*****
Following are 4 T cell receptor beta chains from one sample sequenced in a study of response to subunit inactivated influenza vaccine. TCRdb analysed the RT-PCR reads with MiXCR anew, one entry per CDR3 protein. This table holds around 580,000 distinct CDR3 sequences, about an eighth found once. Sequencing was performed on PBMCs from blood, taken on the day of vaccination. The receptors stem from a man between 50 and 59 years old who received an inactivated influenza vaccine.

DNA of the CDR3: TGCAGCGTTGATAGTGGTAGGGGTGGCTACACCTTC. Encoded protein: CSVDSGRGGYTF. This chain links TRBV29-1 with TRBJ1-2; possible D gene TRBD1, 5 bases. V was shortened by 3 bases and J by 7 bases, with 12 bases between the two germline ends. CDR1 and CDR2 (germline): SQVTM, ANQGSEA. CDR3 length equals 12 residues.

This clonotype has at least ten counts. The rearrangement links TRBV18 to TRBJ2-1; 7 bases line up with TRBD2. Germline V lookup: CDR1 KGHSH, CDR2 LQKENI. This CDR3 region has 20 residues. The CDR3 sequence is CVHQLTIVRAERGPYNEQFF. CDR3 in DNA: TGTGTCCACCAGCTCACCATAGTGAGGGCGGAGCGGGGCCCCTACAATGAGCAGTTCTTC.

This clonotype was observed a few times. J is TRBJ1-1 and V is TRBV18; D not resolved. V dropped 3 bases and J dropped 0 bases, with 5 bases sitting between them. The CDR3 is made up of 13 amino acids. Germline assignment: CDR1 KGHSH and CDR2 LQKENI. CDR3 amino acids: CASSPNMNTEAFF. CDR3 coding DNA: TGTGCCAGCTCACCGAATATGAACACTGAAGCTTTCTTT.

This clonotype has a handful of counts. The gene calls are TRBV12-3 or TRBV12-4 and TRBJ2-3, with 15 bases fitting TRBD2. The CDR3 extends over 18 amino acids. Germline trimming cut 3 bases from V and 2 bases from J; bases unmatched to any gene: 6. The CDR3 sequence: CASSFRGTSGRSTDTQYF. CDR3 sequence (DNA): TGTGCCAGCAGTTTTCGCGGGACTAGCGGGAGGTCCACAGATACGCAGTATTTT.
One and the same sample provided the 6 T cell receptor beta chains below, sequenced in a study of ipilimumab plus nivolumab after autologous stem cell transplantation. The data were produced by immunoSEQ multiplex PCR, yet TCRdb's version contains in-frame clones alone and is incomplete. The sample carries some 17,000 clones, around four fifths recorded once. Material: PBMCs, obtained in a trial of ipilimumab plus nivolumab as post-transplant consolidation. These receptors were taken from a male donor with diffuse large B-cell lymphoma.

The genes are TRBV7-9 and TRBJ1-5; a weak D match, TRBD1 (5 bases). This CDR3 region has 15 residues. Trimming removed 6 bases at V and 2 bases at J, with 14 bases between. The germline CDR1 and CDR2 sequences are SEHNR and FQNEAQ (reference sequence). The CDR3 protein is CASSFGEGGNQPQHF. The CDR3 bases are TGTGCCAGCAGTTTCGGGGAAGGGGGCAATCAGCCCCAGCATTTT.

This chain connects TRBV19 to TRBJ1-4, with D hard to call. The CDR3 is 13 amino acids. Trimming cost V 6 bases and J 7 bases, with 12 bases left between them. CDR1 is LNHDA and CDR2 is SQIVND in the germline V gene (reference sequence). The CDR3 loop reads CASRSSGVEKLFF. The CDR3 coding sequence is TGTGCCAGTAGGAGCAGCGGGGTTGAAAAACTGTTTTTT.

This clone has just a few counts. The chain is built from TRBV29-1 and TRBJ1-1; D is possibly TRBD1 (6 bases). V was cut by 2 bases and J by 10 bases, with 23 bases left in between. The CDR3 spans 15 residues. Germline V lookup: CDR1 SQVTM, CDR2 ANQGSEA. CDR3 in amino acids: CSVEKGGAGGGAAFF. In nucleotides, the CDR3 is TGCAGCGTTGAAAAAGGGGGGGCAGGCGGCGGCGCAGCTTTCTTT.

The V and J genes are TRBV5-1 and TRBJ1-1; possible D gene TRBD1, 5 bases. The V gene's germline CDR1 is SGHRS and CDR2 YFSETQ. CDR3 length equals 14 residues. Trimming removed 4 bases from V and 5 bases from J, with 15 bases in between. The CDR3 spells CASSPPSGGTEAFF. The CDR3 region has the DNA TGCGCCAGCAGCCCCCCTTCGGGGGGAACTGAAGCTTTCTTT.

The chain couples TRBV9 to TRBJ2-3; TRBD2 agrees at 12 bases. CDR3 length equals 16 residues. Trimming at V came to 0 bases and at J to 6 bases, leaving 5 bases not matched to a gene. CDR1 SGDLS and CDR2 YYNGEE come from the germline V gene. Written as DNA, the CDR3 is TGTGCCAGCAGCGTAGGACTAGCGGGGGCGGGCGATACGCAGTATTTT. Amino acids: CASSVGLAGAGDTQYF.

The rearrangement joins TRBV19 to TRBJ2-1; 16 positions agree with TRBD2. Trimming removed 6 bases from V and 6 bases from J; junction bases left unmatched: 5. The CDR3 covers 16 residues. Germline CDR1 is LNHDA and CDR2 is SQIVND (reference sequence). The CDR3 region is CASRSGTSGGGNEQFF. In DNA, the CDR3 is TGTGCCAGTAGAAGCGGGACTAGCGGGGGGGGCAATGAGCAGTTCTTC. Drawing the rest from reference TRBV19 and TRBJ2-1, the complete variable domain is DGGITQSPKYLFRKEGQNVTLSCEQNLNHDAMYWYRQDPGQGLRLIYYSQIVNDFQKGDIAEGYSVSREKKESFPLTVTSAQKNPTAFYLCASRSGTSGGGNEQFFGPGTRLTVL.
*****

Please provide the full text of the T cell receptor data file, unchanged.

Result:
Following are 4 T cell receptor beta chains from one sample sequenced in a study of response to subunit inactivated influenza vaccine. TCRdb analysed the RT-PCR reads with MiXCR anew, one entry per CDR3 protein. This table holds around 580,000 distinct CDR3 sequences, about an eighth found once. Sequencing was performed on PBMCs from blood, taken on the day of vaccination. The receptors stem from a man between 50 and 59 years old who received an inactivated influenza vaccine.

DNA of the CDR3: TGCAGCGTTGATAGTGGTAGGGGTGGCTACACCTTC. Encoded protein: CSVDSGRGGYTF. This chain links TRBV29-1 with TRBJ1-2; possible D gene TRBD1, 5 bases. V was shortened by 3 bases and J by 7 bases, with 12 bases between the two germline ends. CDR1 and CDR2 (germline): SQVTM, ANQGSEA. CDR3 length equals 12 residues.

This clonotype has at least ten counts. The rearrangement links TRBV18 to TRBJ2-1; 7 bases line up with TRBD2. Germline V lookup: CDR1 KGHSH, CDR2 LQKENI. This CDR3 region has 20 residues. The CDR3 sequence is CVHQLTIVRAERGPYNEQFF. CDR3 in DNA: TGTGTCCACCAGCTCACCATAGTGAGGGCGGAGCGGGGCCCCTACAATGAGCAGTTCTTC.

This clonotype was observed a few times. J is TRBJ1-1 and V is TRBV18; D not resolved. V dropped 3 bases and J dropped 0 bases, with 5 bases sitting between them. The CDR3 is made up of 13 amino acids. Germline assignment: CDR1 KGHSH and CDR2 LQKENI. CDR3 amino acids: CASSPNMNTEAFF. CDR3 coding DNA: TGTGCCAGCTCACCGAATATGAACACTGAAGCTTTCTTT.

This clonotype has a handful of counts. The gene calls are TRBV12-3 or TRBV12-4 and TRBJ2-3, with 15 bases fitting TRBD2. The CDR3 extends over 18 amino acids. Germline trimming cut 3 bases from V and 2 bases from J; bases unmatched to any gene: 6. The CDR3 sequence: CASSFRGTSGRSTDTQYF. CDR3 sequence (DNA): TGTGCCAGCAGTTTTCGCGGGACTAGCGGGAGGTCCACAGATACGCAGTATTTT.
One and the same sample provided the 6 T cell receptor beta chains below, sequenced in a study of ipilimumab plus nivolumab after autologous stem cell transplantation. The data were produced by immunoSEQ multiplex PCR, yet TCRdb's version contains in-frame clones alone and is incomplete. The sample carries some 17,000 clones, around four fifths recorded once. Material: PBMCs, obtained in a trial of ipilimumab plus nivolumab as post-transplant consolidation. These receptors were taken from a male donor with diffuse large B-cell lymphoma.

The genes are TRBV7-9 and TRBJ1-5; a weak D match, TRBD1 (5 bases). This CDR3 region has 15 residues. Trimming removed 6 bases at V and 2 bases at J, with 14 bases between. The germline CDR1 and CDR2 sequences are SEHNR and FQNEAQ (reference sequence). The CDR3 protein is CASSFGEGGNQPQHF. The CDR3 bases are TGTGCCAGCAGTTTCGGGGAAGGGGGCAATCAGCCCCAGCATTTT.

This chain connects TRBV19 to TRBJ1-4, with D hard to call. The CDR3 is 13 amino acids. Trimming cost V 6 bases and J 7 bases, with 12 bases left between them. CDR1 is LNHDA and CDR2 is SQIVND in the germline V gene (reference sequence). The CDR3 loop reads CASRSSGVEKLFF. The CDR3 coding sequence is TGTGCCAGTAGGAGCAGCGGGGTTGAAAAACTGTTTTTT.

This clone has just a few counts. The chain is built from TRBV29-1 and TRBJ1-1; D is possibly TRBD1 (6 bases). V was cut by 2 bases and J by 10 bases, with 23 bases left in between. The CDR3 spans 15 residues. Germline V lookup: CDR1 SQVTM, CDR2 ANQGSEA. CDR3 in amino acids: CSVEKGGAGGGAAFF. In nucleotides, the CDR3 is TGCAGCGTTGAAAAAGGGGGGGCAGGCGGCGGCGCAGCTTTCTTT.

The V and J genes are TRBV5-1 and TRBJ1-1; possible D gene TRBD1, 5 bases. The V gene's germline CDR1 is SGHRS and CDR2 YFSETQ. CDR3 length equals 14 residues. Trimming removed 4 bases from V and 5 bases from J, with 15 bases in between. The CDR3 spells CASSPPSGGTEAFF. The CDR3 region has the DNA TGCGCCAGCAGCCCCCCTTCGGGGGGAACTGAAGCTTTCTTT.

The chain couples TRBV9 to TRBJ2-3; TRBD2 agrees at 12 bases. CDR3 length equals 16 residues. Trimming at V came to 0 bases and at J to 6 bases, leaving 5 bases not matched to a gene. CDR1 SGDLS and CDR2 YYNGEE come from the germline V gene. Written as DNA, the CDR3 is TGTGCCAGCAGCGTAGGACTAGCGGGGGCGGGCGATACGCAGTATTTT. Amino acids: CASSVGLAGAGDTQYF.

The rearrangement joins TRBV19 to TRBJ2-1; 16 positions agree with TRBD2. Trimming removed 6 bases from V and 6 bases from J; junction bases left unmatched: 5. The CDR3 covers 16 residues. Germline CDR1 is LNHDA and CDR2 is SQIVND (reference sequence). The CDR3 region is CASRSGTSGGGNEQFF. In DNA, the CDR3 is TGTGCCAGTAGAAGCGGGACTAGCGGGGGGGGCAATGAGCAGTTCTTC. Drawing the rest from reference TRBV19 and TRBJ2-1, the complete variable domain is DGGITQSPKYLFRKEGQNVTLSCEQNLNHDAMYWYRQDPGQGLRLIYYSQIVNDFQKGDIAEGYSVSREKKESFPLTVTSAQKNPTAFYLCASRSGTSGGGNEQFFGPGTRLTVL.